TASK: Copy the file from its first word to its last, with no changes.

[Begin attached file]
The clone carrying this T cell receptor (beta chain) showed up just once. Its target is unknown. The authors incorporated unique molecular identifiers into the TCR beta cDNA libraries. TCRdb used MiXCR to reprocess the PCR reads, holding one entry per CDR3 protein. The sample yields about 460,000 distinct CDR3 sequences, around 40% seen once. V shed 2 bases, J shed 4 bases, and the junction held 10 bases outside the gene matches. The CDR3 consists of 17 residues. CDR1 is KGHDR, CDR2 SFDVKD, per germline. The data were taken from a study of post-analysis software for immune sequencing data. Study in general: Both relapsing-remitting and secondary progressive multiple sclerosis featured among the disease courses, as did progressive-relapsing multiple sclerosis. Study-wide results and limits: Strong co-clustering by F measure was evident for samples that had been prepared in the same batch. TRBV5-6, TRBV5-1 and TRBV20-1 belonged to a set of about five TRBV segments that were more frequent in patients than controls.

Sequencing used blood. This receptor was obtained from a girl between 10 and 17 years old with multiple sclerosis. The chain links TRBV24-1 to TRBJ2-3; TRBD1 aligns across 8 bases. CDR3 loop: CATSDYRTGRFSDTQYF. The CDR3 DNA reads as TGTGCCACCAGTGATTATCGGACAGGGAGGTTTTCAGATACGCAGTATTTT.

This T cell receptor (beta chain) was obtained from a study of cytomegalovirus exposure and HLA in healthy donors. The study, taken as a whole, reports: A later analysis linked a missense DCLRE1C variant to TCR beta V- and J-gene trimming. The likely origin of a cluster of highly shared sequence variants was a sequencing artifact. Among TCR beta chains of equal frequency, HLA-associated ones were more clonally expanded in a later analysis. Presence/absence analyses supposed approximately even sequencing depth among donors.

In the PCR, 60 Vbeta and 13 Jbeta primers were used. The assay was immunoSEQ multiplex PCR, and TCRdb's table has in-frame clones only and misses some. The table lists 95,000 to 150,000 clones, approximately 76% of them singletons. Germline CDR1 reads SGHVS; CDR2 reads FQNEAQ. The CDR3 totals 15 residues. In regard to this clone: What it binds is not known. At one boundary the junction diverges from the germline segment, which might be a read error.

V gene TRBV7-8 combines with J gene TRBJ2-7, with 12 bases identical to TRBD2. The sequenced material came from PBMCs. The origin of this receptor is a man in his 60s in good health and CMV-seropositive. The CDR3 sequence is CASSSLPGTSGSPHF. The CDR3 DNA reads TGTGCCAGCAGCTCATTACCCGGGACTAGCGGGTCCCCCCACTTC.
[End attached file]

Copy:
The clone carrying this T cell receptor (beta chain) showed up just once. Its target is unknown. The authors incorporated unique molecular identifiers into the TCR beta cDNA libraries. TCRdb used MiXCR to reprocess the PCR reads, holding one entry per CDR3 protein. The sample yields about 460,000 distinct CDR3 sequences, around 40% seen once. V shed 2 bases, J shed 4 bases, and the junction held 10 bases outside the gene matches. The CDR3 consists of 17 residues. CDR1 is KGHDR, CDR2 SFDVKD, per germline. The data were taken from a study of post-analysis software for immune sequencing data. Study in general: Both relapsing-remitting and secondary progressive multiple sclerosis featured among the disease courses, as did progressive-relapsing multiple sclerosis. Study-wide results and limits: Strong co-clustering by F measure was evident for samples that had been prepared in the same batch. TRBV5-6, TRBV5-1 and TRBV20-1 belonged to a set of about five TRBV segments that were more frequent in patients than controls.

Sequencing used blood. This receptor was obtained from a girl between 10 and 17 years old with multiple sclerosis. The chain links TRBV24-1 to TRBJ2-3; TRBD1 aligns across 8 bases. CDR3 loop: CATSDYRTGRFSDTQYF. The CDR3 DNA reads as TGTGCCACCAGTGATTATCGGACAGGGAGGTTTTCAGATACGCAGTATTTT.

This T cell receptor (beta chain) was obtained from a study of cytomegalovirus exposure and HLA in healthy donors. The study, taken as a whole, reports: A later analysis linked a missense DCLRE1C variant to TCR beta V- and J-gene trimming. The likely origin of a cluster of highly shared sequence variants was a sequencing artifact. Among TCR beta chains of equal frequency, HLA-associated ones were more clonally expanded in a later analysis. Presence/absence analyses supposed approximately even sequencing depth among donors.

In the PCR, 60 Vbeta and 13 Jbeta primers were used. The assay was immunoSEQ multiplex PCR, and TCRdb's table has in-frame clones only and misses some. The table lists 95,000 to 150,000 clones, approximately 76% of them singletons. Germline CDR1 reads SGHVS; CDR2 reads FQNEAQ. The CDR3 totals 15 residues. In regard to this clone: What it binds is not known. At one boundary the junction diverges from the germline segment, which might be a read error.

V gene TRBV7-8 combines with J gene TRBJ2-7, with 12 bases identical to TRBD2. The sequenced material came from PBMCs. The origin of this receptor is a man in his 60s in good health and CMV-seropositive. The CDR3 sequence is CASSSLPGTSGSPHF. The CDR3 DNA reads TGTGCCAGCAGCTCATTACCCGGGACTAGCGGGTCCCCCCACTTC.